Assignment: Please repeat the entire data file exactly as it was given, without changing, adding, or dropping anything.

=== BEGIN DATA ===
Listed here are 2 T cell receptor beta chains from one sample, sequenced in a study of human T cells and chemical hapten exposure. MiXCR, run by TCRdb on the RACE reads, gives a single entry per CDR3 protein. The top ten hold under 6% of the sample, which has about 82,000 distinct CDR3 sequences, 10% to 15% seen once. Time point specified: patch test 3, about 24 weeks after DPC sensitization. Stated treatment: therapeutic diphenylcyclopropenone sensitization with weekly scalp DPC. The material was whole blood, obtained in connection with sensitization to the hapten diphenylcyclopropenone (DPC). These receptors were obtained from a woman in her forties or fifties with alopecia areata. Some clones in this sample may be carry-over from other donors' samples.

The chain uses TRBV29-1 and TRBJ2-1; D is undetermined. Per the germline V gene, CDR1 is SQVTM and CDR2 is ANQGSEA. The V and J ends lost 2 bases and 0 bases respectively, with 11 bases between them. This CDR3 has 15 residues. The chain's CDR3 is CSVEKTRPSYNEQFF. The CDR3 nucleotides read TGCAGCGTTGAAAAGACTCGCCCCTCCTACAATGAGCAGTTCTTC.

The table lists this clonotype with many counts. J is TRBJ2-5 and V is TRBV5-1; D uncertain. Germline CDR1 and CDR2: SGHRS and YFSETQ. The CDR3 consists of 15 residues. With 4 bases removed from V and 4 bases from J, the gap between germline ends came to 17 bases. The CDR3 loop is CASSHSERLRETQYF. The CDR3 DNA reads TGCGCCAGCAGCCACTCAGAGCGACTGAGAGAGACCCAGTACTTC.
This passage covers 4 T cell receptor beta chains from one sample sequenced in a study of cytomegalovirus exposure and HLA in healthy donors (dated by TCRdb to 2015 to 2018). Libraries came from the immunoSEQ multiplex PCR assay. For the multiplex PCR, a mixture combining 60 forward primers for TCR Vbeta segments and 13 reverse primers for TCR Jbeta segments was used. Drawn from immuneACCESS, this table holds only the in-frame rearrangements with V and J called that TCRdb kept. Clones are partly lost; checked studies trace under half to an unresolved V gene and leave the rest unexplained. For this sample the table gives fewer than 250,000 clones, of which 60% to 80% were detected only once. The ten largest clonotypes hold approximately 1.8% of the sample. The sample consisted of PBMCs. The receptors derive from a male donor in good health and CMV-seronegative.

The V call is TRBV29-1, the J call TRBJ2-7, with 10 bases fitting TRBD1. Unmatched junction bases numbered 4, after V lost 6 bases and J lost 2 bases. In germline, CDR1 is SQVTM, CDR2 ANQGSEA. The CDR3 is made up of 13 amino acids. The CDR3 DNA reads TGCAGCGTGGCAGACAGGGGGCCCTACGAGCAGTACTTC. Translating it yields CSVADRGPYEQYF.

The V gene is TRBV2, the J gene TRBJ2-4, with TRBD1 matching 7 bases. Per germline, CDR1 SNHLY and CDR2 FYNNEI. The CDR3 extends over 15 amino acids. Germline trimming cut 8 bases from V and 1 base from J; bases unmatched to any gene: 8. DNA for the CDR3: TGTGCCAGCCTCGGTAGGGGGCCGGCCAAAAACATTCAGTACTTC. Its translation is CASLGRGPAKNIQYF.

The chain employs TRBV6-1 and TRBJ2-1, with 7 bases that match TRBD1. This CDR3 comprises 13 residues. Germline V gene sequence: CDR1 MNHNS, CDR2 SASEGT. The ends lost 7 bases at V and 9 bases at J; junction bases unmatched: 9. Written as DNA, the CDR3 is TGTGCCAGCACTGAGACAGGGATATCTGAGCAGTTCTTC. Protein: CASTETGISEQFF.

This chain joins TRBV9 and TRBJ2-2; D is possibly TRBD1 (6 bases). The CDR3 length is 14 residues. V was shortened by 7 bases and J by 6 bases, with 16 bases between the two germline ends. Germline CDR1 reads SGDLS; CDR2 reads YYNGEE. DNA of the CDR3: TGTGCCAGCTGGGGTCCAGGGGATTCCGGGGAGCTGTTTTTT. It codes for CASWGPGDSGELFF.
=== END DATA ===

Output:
Listed here are 2 T cell receptor beta chains from one sample, sequenced in a study of human T cells and chemical hapten exposure. MiXCR, run by TCRdb on the RACE reads, gives a single entry per CDR3 protein. The top ten hold under 6% of the sample, which has about 82,000 distinct CDR3 sequences, 10% to 15% seen once. Time point specified: patch test 3, about 24 weeks after DPC sensitization. Stated treatment: therapeutic diphenylcyclopropenone sensitization with weekly scalp DPC. The material was whole blood, obtained in connection with sensitization to the hapten diphenylcyclopropenone (DPC). These receptors were obtained from a woman in her forties or fifties with alopecia areata. Some clones in this sample may be carry-over from other donors' samples.

The chain uses TRBV29-1 and TRBJ2-1; D is undetermined. Per the germline V gene, CDR1 is SQVTM and CDR2 is ANQGSEA. The V and J ends lost 2 bases and 0 bases respectively, with 11 bases between them. This CDR3 has 15 residues. The chain's CDR3 is CSVEKTRPSYNEQFF. The CDR3 nucleotides read TGCAGCGTTGAAAAGACTCGCCCCTCCTACAATGAGCAGTTCTTC.

The table lists this clonotype with many counts. J is TRBJ2-5 and V is TRBV5-1; D uncertain. Germline CDR1 and CDR2: SGHRS and YFSETQ. The CDR3 consists of 15 residues. With 4 bases removed from V and 4 bases from J, the gap between germline ends came to 17 bases. The CDR3 loop is CASSHSERLRETQYF. The CDR3 DNA reads TGCGCCAGCAGCCACTCAGAGCGACTGAGAGAGACCCAGTACTTC.
This passage covers 4 T cell receptor beta chains from one sample sequenced in a study of cytomegalovirus exposure and HLA in healthy donors (dated by TCRdb to 2015 to 2018). Libraries came from the immunoSEQ multiplex PCR assay. For the multiplex PCR, a mixture combining 60 forward primers for TCR Vbeta segments and 13 reverse primers for TCR Jbeta segments was used. Drawn from immuneACCESS, this table holds only the in-frame rearrangements with V and J called that TCRdb kept. Clones are partly lost; checked studies trace under half to an unresolved V gene and leave the rest unexplained. For this sample the table gives fewer than 250,000 clones, of which 60% to 80% were detected only once. The ten largest clonotypes hold approximately 1.8% of the sample. The sample consisted of PBMCs. The receptors derive from a male donor in good health and CMV-seronegative.

The V call is TRBV29-1, the J call TRBJ2-7, with 10 bases fitting TRBD1. Unmatched junction bases numbered 4, after V lost 6 bases and J lost 2 bases. In germline, CDR1 is SQVTM, CDR2 ANQGSEA. The CDR3 is made up of 13 amino acids. The CDR3 DNA reads TGCAGCGTGGCAGACAGGGGGCCCTACGAGCAGTACTTC. Translating it yields CSVADRGPYEQYF.

The V gene is TRBV2, the J gene TRBJ2-4, with TRBD1 matching 7 bases. Per germline, CDR1 SNHLY and CDR2 FYNNEI. The CDR3 extends over 15 amino acids. Germline trimming cut 8 bases from V and 1 base from J; bases unmatched to any gene: 8. DNA for the CDR3: TGTGCCAGCCTCGGTAGGGGGCCGGCCAAAAACATTCAGTACTTC. Its translation is CASLGRGPAKNIQYF.

The chain employs TRBV6-1 and TRBJ2-1, with 7 bases that match TRBD1. This CDR3 comprises 13 residues. Germline V gene sequence: CDR1 MNHNS, CDR2 SASEGT. The ends lost 7 bases at V and 9 bases at J; junction bases unmatched: 9. Written as DNA, the CDR3 is TGTGCCAGCACTGAGACAGGGATATCTGAGCAGTTCTTC. Protein: CASTETGISEQFF.

This chain joins TRBV9 and TRBJ2-2; D is possibly TRBD1 (6 bases). The CDR3 length is 14 residues. V was shortened by 7 bases and J by 6 bases, with 16 bases between the two germline ends. Germline CDR1 reads SGDLS; CDR2 reads YYNGEE. DNA of the CDR3: TGTGCCAGCTGGGGTCCAGGGGATTCCGGGGAGCTGTTTTTT. It codes for CASWGPGDSGELFF.